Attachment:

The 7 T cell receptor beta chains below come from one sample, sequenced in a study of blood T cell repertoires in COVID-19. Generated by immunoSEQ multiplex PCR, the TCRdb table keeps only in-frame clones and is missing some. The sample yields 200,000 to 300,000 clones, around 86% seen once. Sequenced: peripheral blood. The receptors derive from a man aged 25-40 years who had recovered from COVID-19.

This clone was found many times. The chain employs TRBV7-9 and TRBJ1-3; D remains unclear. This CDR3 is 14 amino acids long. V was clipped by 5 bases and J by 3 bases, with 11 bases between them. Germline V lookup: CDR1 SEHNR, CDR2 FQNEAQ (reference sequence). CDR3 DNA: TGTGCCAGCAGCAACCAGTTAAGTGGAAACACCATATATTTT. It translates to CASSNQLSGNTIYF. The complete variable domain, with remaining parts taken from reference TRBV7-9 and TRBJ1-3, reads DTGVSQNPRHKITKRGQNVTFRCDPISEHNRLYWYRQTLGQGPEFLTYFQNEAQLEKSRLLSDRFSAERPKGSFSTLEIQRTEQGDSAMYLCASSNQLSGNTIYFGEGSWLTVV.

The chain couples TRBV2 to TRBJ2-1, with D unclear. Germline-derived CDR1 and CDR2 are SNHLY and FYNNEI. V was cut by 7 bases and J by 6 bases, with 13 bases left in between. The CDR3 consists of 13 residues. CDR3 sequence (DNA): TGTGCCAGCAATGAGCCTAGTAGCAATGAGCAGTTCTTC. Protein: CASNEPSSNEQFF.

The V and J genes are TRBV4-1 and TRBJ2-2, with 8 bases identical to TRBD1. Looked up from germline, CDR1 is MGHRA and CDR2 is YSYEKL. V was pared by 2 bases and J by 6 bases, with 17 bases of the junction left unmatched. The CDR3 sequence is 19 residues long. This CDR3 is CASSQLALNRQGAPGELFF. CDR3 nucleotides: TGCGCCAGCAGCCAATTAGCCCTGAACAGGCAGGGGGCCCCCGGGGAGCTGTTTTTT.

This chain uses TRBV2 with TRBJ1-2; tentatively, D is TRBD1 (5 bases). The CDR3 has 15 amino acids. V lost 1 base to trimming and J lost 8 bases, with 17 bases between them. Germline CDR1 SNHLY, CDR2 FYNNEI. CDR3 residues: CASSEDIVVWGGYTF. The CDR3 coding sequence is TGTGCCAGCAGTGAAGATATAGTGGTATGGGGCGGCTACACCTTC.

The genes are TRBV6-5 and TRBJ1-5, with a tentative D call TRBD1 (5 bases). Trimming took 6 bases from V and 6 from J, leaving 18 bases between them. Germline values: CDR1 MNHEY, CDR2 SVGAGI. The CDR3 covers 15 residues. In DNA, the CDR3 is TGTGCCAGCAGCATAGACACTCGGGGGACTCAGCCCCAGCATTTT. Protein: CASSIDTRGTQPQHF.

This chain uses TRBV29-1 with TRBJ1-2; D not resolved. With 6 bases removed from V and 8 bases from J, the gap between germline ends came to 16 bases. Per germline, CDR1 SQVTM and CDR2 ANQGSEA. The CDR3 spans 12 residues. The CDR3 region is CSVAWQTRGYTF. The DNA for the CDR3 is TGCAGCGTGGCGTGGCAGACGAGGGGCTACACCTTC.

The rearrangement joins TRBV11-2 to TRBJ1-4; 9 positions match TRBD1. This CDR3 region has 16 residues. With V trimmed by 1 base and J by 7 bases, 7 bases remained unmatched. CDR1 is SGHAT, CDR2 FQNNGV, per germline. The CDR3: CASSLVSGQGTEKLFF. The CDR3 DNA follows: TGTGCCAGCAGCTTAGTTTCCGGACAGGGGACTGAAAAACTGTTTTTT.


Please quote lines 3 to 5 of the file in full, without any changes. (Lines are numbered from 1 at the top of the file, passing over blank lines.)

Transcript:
The chain couples TRBV2 to TRBJ2-1, with D unclear. Germline-derived CDR1 and CDR2 are SNHLY and FYNNEI. V was cut by 7 bases and J by 6 bases, with 13 bases left in between. The CDR3 consists of 13 residues. CDR3 sequence (DNA): TGTGCCAGCAATGAGCCTAGTAGCAATGAGCAGTTCTTC. Protein: CASNEPSSNEQFF.

The V and J genes are TRBV4-1 and TRBJ2-2, with 8 bases identical to TRBD1. Looked up from germline, CDR1 is MGHRA and CDR2 is YSYEKL. V was pared by 2 bases and J by 6 bases, with 17 bases of the junction left unmatched. The CDR3 sequence is 19 residues long. This CDR3 is CASSQLALNRQGAPGELFF. CDR3 nucleotides: TGCGCCAGCAGCCAATTAGCCCTGAACAGGCAGGGGGCCCCCGGGGAGCTGTTTTTT.

This chain uses TRBV2 with TRBJ1-2; tentatively, D is TRBD1 (5 bases). The CDR3 has 15 amino acids. V lost 1 base to trimming and J lost 8 bases, with 17 bases between them. Germline CDR1 SNHLY, CDR2 FYNNEI. CDR3 residues: CASSEDIVVWGGYTF. The CDR3 coding sequence is TGTGCCAGCAGTGAAGATATAGTGGTATGGGGCGGCTACACCTTC.